eLearning Jargon Explained: 5 Terms Every Newbie Needs to Know eLearning Jargon Explained: 5 Terms Every Newbie Needs to Know Business owners, managers and executives new to the eLearning field sometimes find it hard to grasp industry concepts and terms. Though most of the times they’re not going to be developing the courses themselves, they need to fully understand industry terminology. But beyond just a definition, professionals should also not miss out on the business benefits new words bring. It's their deep knowledge of the industry that will get them the results they wanted.

7 Tips To Jumpstart Your Instructional Design Career Remember how you were once a kid, bright-eyed with wonderment - perhaps dreaming of becoming a teacher, a doctor, or even a professional WWE wrestler. What did you end up becoming? Well look at that. You're an elearning professional, aren't you? Not surprisingly, many of us come into the world of learning and development, and namely, instructional design purely by accident. But as the industry matures and evolves, more and more of you are making an intentional choice to be involved in elearning and instructional design.

Criteria for the Ideal Instructional Design Process Model Editor’s Note: The best model for any designer or developer is the one that works well for a particular organization—a model that consistently produces effective learning outcomes on time and on budget. Here,Michael Allen outlines four necessary criteria for the ideal process model, each of which are met byhis Successive Approximation Model (SAM) as an alternative to the ADDIE instructional design model. By Michael W.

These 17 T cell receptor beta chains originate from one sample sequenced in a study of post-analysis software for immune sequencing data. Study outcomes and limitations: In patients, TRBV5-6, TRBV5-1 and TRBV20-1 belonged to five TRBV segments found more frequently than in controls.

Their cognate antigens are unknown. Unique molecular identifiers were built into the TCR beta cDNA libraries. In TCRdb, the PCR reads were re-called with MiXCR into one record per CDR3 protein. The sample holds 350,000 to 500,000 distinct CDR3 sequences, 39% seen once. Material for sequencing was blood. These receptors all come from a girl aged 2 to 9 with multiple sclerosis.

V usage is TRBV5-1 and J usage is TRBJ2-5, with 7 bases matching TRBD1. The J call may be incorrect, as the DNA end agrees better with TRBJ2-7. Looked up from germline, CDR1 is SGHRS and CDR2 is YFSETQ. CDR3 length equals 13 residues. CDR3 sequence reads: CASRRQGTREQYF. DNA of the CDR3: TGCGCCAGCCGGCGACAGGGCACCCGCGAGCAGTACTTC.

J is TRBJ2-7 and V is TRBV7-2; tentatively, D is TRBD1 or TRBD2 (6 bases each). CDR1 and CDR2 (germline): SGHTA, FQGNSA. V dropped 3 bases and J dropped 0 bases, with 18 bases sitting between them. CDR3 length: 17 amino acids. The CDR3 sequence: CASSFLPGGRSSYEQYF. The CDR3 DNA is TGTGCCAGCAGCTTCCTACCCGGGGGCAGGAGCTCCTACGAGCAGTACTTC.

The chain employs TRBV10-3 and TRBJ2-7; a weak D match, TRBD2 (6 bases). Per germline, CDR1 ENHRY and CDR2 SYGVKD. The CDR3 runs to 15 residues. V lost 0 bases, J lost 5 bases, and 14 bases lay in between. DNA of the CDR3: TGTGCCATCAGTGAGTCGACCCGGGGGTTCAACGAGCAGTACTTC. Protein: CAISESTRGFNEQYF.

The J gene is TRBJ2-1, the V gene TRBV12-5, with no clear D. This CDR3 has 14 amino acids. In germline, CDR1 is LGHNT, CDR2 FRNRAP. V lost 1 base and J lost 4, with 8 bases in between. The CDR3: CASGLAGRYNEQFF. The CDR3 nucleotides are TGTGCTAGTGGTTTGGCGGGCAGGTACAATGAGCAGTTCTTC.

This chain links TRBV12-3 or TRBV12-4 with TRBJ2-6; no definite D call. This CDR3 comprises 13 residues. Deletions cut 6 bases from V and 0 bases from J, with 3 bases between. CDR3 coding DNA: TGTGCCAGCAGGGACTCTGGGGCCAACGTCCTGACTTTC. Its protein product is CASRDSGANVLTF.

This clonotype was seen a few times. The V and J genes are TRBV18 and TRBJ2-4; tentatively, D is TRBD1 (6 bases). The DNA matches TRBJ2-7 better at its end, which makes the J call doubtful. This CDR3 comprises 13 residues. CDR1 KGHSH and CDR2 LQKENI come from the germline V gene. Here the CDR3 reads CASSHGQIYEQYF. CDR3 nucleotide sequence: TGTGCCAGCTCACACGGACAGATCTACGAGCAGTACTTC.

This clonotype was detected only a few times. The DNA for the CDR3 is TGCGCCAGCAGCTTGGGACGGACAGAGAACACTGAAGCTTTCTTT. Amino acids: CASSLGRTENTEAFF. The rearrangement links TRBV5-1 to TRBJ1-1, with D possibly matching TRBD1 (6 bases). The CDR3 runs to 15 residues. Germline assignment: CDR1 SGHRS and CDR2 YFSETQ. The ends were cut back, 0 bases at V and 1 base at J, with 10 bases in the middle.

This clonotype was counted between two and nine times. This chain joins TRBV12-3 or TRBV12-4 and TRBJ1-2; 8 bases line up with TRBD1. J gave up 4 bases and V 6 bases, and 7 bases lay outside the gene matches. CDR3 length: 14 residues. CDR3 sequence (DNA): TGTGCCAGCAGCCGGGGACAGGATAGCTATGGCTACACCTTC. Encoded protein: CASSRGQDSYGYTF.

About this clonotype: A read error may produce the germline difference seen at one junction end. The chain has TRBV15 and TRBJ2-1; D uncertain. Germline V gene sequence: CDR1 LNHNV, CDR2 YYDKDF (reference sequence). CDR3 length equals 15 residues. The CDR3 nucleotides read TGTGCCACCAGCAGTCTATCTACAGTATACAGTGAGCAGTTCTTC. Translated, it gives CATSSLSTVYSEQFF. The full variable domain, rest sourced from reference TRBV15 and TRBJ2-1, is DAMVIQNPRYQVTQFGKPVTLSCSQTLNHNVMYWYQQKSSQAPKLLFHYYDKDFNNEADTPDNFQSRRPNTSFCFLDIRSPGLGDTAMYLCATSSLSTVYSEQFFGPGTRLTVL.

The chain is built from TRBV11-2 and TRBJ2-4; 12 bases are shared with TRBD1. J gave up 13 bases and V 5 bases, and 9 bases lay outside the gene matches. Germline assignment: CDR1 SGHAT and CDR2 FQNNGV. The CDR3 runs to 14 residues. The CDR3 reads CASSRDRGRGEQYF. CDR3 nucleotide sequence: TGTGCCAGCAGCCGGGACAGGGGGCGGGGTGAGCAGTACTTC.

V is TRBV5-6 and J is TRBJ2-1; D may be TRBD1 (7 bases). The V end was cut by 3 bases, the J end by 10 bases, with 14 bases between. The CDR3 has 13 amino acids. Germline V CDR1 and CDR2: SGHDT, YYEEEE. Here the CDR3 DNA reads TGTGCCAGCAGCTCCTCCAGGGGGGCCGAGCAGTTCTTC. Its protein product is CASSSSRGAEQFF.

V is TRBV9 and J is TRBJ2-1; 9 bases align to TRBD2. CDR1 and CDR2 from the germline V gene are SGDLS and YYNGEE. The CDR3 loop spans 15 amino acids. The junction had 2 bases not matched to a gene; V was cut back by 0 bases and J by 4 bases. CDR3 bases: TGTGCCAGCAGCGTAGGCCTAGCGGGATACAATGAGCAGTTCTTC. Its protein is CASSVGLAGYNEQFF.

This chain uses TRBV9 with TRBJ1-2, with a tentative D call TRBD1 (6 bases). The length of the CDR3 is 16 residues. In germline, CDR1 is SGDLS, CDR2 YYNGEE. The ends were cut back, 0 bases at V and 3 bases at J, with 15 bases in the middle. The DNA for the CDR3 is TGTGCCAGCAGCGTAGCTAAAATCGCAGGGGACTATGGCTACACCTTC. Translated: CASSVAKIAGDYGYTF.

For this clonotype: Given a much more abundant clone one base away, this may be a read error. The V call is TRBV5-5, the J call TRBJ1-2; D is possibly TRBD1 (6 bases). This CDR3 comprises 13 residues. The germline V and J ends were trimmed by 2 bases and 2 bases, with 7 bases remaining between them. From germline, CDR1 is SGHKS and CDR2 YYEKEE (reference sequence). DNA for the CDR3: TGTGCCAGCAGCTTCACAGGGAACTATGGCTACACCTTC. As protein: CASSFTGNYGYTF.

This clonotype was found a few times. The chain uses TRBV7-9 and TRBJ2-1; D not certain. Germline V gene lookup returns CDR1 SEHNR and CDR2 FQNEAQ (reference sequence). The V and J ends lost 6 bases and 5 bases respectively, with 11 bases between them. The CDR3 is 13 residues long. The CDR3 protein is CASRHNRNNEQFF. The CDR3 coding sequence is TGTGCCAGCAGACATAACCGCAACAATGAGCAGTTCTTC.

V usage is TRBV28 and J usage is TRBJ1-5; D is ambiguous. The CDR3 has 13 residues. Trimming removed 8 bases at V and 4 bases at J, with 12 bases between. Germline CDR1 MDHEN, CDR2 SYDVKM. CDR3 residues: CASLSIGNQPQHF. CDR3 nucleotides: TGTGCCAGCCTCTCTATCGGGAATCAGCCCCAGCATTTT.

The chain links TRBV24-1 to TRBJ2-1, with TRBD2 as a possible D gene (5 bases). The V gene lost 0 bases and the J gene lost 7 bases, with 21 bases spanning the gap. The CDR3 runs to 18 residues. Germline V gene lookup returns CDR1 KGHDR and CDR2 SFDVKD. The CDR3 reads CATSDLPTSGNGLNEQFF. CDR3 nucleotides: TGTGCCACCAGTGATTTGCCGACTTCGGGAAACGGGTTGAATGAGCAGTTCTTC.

The Age of Bite-sized Learning: What is It and Why It Works For many eLearning professionals, bite-sized has always been the right size. Imagine it, more useful content that fits smaller screens or just about any screen. Learners can work on any platform, switch back from their mobile device to the desktop, anytime. Snackable content also makes it easier for them to savor every lesson step after step—something that's not possible with lengthy materials.

3 Chunking Strategies That Every Instructional Designer Should Know One of the main concepts that leads to successful e-Learning course design is Information Chunking. But what is chunking? Why is it embedded in the world of instructional design? And what kind of chunking strategies can an instructional designer use to enhance learning?

ASTC - Resource Center - Education - Learning: Theory and Practice - Learning in Context Learning in Context by Laura Martin Why talk about context? My experiences as a grade school teacher in the 1970s made me curious about children’s thinking. I decided to attend a graduate program in developmental psychology so I could study why children thought the way they did.